Family business owners can become emotionally attached to their garden center. When it comes time for mom and dad to start thinking about getting out, it can be difficult.
For most family business owners, the most desired option is to pass the business on to a family member, especially one whoís been working in the business. On a financial note, it is also certainly much easier to handle an estate by passing the business on to the next generation than being forced to sell.
So what does this have to do with breaking the news to your parents that you donít want their garden center? Everything.
The best way to communicate a difference of desire with someone is to be able to understand their point of view and clearly articulate that to them. Convey to your parents that youíve given the matter deep thought, and youíre not taking the decision lightly.
You must have good reasons for not wanting to take over the garden center. But if youíve been working in the business for many years, rotated through the departments, been successful and are respected by the employees, youíre pulling the rug out from under your parents if you suddenly decide it is not for you.
Itís ideal to have open communication from the beginning, letting your parents know along the way that youíre unsure about wanting to own the business one day. Tell your parents that you want to work in the garden center and would like to be paid and promoted according to the contribution youíre making to the company, and that youíre interested in potentially taking over one day. But tell them you also have an interest in opportunities outside the garden center. In other words, at this point, youíre undecided.
Sit down once a year to revisit the discussion so everyone is on the same page. Be open about your concerns, whatever they may be. Then be prepared: your parents may have arguments refuting your concerns.
The part that will require a steel backbone is to be true to yourself by not letting your parents push you into running the business if you donít want to. It will only result in unhappiness for you - and your parents.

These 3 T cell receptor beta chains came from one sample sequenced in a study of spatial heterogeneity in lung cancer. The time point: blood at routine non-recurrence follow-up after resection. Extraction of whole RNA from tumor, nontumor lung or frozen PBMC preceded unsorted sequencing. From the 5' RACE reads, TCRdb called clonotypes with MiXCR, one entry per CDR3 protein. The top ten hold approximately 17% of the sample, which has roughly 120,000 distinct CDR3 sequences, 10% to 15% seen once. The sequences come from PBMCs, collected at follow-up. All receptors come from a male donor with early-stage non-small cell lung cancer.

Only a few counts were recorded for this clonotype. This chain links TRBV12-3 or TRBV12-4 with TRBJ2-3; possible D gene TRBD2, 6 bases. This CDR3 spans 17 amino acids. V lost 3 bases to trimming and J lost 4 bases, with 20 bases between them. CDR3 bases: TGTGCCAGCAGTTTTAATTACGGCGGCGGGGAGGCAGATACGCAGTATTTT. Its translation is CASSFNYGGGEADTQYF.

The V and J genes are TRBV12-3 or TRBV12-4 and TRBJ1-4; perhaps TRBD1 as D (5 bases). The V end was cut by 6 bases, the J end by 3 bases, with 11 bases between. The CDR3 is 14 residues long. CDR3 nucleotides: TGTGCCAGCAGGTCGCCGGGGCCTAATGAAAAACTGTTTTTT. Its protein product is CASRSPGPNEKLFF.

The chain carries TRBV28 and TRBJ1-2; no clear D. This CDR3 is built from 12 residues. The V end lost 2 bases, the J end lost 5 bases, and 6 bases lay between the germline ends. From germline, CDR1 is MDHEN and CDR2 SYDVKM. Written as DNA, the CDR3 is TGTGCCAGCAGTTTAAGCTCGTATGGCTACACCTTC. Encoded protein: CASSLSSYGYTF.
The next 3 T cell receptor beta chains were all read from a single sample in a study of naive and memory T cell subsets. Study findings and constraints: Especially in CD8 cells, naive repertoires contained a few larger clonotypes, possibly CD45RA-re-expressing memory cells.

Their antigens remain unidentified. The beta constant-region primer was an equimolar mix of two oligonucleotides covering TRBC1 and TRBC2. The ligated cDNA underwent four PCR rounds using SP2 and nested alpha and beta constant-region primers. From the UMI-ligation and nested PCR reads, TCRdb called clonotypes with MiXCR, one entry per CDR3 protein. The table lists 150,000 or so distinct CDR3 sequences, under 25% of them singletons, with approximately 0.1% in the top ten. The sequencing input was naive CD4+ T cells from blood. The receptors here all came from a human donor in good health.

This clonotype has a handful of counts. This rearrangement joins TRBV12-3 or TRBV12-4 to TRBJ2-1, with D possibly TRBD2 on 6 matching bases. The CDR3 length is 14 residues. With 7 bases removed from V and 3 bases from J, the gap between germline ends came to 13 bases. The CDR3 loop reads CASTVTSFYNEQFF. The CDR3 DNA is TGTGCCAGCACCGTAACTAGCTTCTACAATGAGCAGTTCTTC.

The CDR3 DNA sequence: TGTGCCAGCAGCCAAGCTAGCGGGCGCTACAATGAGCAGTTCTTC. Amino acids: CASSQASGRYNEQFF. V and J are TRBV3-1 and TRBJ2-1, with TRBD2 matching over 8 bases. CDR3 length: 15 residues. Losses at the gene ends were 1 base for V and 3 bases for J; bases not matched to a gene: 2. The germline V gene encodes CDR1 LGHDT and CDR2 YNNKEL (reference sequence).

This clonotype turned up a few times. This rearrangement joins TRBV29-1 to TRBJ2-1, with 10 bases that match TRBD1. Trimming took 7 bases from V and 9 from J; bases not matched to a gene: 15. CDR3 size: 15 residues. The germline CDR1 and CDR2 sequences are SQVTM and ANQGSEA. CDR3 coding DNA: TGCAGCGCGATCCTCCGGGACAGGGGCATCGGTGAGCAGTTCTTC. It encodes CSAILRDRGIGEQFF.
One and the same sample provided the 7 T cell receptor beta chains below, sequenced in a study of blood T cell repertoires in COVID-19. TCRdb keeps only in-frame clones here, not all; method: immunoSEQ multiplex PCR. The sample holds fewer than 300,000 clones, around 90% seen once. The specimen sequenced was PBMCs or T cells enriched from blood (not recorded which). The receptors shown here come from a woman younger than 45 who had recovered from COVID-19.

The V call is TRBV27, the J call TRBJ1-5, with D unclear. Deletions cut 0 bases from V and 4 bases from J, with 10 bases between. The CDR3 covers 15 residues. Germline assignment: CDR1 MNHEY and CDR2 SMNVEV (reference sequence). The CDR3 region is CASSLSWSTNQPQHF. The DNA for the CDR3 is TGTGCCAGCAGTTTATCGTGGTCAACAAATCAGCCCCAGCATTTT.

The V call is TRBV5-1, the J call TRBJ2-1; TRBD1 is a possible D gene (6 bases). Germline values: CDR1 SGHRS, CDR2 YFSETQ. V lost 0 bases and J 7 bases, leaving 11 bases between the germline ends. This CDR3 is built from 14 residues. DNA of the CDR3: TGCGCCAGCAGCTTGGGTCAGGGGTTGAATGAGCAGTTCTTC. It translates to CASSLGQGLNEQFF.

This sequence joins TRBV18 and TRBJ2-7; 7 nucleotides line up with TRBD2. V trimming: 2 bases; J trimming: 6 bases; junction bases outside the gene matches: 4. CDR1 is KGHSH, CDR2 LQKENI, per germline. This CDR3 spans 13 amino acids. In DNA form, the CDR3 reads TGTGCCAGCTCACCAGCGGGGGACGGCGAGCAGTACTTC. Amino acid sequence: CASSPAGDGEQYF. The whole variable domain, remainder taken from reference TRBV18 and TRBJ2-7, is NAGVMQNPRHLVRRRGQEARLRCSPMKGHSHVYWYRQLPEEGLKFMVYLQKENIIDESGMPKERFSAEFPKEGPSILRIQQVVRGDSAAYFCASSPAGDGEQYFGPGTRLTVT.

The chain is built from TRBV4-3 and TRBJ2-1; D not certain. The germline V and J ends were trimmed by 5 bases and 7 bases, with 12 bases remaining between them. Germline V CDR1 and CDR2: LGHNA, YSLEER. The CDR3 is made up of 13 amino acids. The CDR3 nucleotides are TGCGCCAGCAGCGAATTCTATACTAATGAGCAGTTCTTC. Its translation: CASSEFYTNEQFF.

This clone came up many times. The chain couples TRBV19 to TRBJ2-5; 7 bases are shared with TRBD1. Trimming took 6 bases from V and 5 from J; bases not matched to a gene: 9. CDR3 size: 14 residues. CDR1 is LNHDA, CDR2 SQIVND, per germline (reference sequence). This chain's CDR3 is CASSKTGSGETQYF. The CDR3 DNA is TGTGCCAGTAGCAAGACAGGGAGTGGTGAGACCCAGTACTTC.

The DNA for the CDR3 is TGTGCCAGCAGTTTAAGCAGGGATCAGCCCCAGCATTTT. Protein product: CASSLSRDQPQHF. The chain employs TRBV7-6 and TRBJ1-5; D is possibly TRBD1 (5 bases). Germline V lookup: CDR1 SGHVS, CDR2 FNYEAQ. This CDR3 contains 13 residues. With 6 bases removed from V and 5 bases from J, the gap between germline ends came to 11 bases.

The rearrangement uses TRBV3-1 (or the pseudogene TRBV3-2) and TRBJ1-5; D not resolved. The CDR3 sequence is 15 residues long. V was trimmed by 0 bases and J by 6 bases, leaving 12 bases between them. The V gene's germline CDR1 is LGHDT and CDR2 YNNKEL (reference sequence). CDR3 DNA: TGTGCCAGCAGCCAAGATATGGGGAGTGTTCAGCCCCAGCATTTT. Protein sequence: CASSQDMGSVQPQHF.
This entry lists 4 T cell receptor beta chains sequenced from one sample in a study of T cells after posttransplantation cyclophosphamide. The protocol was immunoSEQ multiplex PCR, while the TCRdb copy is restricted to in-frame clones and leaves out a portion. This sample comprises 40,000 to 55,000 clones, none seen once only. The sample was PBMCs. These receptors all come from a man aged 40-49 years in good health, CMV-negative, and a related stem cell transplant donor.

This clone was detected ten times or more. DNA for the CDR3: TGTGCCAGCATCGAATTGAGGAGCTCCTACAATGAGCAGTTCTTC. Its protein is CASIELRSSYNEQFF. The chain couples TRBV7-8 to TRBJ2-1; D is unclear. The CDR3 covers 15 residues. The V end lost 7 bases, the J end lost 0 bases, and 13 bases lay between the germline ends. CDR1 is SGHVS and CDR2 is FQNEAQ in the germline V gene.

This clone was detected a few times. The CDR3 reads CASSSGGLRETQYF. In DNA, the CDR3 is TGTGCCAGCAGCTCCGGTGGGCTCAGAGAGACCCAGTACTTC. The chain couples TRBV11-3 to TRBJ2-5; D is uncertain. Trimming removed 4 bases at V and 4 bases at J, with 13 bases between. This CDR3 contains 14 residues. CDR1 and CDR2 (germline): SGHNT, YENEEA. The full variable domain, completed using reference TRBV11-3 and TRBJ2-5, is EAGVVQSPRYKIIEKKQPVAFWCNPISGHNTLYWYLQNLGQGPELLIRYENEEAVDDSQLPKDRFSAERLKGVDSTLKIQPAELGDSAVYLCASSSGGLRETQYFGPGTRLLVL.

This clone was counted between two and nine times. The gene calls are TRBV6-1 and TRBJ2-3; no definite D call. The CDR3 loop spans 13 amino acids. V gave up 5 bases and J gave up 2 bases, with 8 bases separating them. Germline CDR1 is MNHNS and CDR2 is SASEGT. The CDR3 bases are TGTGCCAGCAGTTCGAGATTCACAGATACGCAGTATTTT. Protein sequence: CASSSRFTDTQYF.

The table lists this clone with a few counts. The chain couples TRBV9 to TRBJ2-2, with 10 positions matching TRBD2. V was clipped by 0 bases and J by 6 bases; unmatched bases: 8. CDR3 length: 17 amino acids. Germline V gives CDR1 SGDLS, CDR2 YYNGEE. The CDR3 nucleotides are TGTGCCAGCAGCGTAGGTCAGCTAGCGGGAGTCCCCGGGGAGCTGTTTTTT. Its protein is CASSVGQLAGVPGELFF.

Clearly articulate that you understand the difficult position it puts them in, and you donít want it to be painful and wish it wasnít. Offer to assist with the transition. Ask them to try to understand why youíre leaving, and that youíre not trying to hurt them. Lastly, give it time. This is an emotional situation - all the logic in the world is not going to placate hurt feelings overnight.
Things You Can Do to Help
Perhaps your dream job has come along outside the garden center. If so, donít leave your parents in a lurch. The right thing to do is ensure you have a good backfill before you depart. Hire someone, train them and have them stabilized before you leave.
If youíve been in the business for a while, understand the business and are well-respected, consider being on the board or establishing one. Plan formal meetings four times a year to debrief the status of the garden center and provide input. Your parents will appreciate your input and be happy that youíre still connected to the business. They may have a small hope that youíll come back (and, who knows, maybe you will).
If youíre leaving as your parents are considering retirement, actively assist with alternatives: maybe itís finding a head buyer for the garden center and leading the deal through to conclusion.
The final factor to discuss are your shares of the business. If you and your siblings outside the business all have the same number of shares, there may not be an issue. But if you have shares that were given in anticipation of you taking over the garden center, you may need to sell or give shares back to the company. If you want to leave on good terms, arrange for no financial gain on your part and no financial impact to the company.
The best way to say you are leaving: ďI am your child, I love you, and I will help you with whatever I can. But this is my life, and I want to pursue my own dreams.Ē
So You Donít Want the Business - Now What?
From: Garden Chic, January/February, 2013